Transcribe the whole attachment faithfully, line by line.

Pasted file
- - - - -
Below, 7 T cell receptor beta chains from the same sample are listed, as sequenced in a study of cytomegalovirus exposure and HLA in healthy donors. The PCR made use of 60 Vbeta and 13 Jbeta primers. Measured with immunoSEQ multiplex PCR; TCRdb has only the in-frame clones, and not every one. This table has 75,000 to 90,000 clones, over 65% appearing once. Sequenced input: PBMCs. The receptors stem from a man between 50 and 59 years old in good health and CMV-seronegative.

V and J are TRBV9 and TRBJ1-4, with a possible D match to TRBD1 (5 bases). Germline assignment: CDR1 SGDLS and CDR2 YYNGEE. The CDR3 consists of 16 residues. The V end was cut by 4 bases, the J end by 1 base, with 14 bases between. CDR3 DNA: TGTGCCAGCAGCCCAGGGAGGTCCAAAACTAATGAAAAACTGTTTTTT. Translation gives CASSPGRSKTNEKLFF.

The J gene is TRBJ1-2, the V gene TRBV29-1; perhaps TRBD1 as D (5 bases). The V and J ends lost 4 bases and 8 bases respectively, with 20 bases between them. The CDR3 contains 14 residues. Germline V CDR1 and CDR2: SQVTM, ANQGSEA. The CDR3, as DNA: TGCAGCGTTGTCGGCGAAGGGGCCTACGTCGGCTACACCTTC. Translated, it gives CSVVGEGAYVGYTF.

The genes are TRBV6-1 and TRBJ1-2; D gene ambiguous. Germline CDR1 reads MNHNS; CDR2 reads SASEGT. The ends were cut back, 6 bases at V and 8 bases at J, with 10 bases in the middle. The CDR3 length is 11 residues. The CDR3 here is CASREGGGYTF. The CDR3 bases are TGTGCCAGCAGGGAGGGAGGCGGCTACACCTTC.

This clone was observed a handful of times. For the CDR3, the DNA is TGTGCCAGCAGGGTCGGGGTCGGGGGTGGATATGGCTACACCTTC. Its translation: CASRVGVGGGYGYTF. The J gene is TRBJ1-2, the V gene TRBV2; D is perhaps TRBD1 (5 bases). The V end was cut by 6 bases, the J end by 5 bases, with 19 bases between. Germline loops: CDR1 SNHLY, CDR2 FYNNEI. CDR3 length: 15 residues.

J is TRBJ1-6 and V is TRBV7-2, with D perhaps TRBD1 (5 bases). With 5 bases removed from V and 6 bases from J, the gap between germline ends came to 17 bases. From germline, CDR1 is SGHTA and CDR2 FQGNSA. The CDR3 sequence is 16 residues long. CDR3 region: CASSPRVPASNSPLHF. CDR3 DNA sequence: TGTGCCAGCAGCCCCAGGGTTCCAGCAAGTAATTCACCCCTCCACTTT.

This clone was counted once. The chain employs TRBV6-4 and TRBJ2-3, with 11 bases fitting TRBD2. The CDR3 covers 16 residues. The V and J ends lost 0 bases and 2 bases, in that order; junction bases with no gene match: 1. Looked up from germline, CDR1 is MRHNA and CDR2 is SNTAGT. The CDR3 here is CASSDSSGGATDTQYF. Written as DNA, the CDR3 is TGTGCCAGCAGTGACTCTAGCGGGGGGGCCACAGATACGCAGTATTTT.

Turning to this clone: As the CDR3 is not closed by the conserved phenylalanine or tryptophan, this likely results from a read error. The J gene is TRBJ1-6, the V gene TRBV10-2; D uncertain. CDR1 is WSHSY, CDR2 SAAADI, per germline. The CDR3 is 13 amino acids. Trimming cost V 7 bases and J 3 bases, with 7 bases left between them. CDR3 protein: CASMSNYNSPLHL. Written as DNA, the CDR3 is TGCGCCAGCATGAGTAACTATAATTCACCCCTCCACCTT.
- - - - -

Below, 7 T cell receptor beta chains from the same sample are listed, as sequenced in a study of cytomegalovirus exposure and HLA in healthy donors. The PCR made use of 60 Vbeta and 13 Jbeta primers. Measured with immunoSEQ multiplex PCR; TCRdb has only the in-frame clones, and not every one. This table has 75,000 to 90,000 clones, over 65% appearing once. Sequenced input: PBMCs. The receptors stem from a man between 50 and 59 years old in good health and CMV-seronegative.

V and J are TRBV9 and TRBJ1-4, with a possible D match to TRBD1 (5 bases). Germline assignment: CDR1 SGDLS and CDR2 YYNGEE. The CDR3 consists of 16 residues. The V end was cut by 4 bases, the J end by 1 base, with 14 bases between. CDR3 DNA: TGTGCCAGCAGCCCAGGGAGGTCCAAAACTAATGAAAAACTGTTTTTT. Translation gives CASSPGRSKTNEKLFF.

The J gene is TRBJ1-2, the V gene TRBV29-1; perhaps TRBD1 as D (5 bases). The V and J ends lost 4 bases and 8 bases respectively, with 20 bases between them. The CDR3 contains 14 residues. Germline V CDR1 and CDR2: SQVTM, ANQGSEA. The CDR3, as DNA: TGCAGCGTTGTCGGCGAAGGGGCCTACGTCGGCTACACCTTC. Translated, it gives CSVVGEGAYVGYTF.

The genes are TRBV6-1 and TRBJ1-2; D gene ambiguous. Germline CDR1 reads MNHNS; CDR2 reads SASEGT. The ends were cut back, 6 bases at V and 8 bases at J, with 10 bases in the middle. The CDR3 length is 11 residues. The CDR3 here is CASREGGGYTF. The CDR3 bases are TGTGCCAGCAGGGAGGGAGGCGGCTACACCTTC.

This clone was observed a handful of times. For the CDR3, the DNA is TGTGCCAGCAGGGTCGGGGTCGGGGGTGGATATGGCTACACCTTC. Its translation: CASRVGVGGGYGYTF. The J gene is TRBJ1-2, the V gene TRBV2; D is perhaps TRBD1 (5 bases). The V end was cut by 6 bases, the J end by 5 bases, with 19 bases between. Germline loops: CDR1 SNHLY, CDR2 FYNNEI. CDR3 length: 15 residues.

J is TRBJ1-6 and V is TRBV7-2, with D perhaps TRBD1 (5 bases). With 5 bases removed from V and 6 bases from J, the gap between germline ends came to 17 bases. From germline, CDR1 is SGHTA and CDR2 FQGNSA. The CDR3 sequence is 16 residues long. CDR3 region: CASSPRVPASNSPLHF. CDR3 DNA sequence: TGTGCCAGCAGCCCCAGGGTTCCAGCAAGTAATTCACCCCTCCACTTT.

This clone was counted once. The chain employs TRBV6-4 and TRBJ2-3, with 11 bases fitting TRBD2. The CDR3 covers 16 residues. The V and J ends lost 0 bases and 2 bases, in that order; junction bases with no gene match: 1. Looked up from germline, CDR1 is MRHNA and CDR2 is SNTAGT. The CDR3 here is CASSDSSGGATDTQYF. Written as DNA, the CDR3 is TGTGCCAGCAGTGACTCTAGCGGGGGGGCCACAGATACGCAGTATTTT.

Turning to this clone: As the CDR3 is not closed by the conserved phenylalanine or tryptophan, this likely results from a read error. The J gene is TRBJ1-6, the V gene TRBV10-2; D uncertain. CDR1 is WSHSY, CDR2 SAAADI, per germline. The CDR3 is 13 amino acids. Trimming cost V 7 bases and J 3 bases, with 7 bases left between them. CDR3 protein: CASMSNYNSPLHL. Written as DNA, the CDR3 is TGCGCCAGCATGAGTAACTATAATTCACCCCTCCACCTT.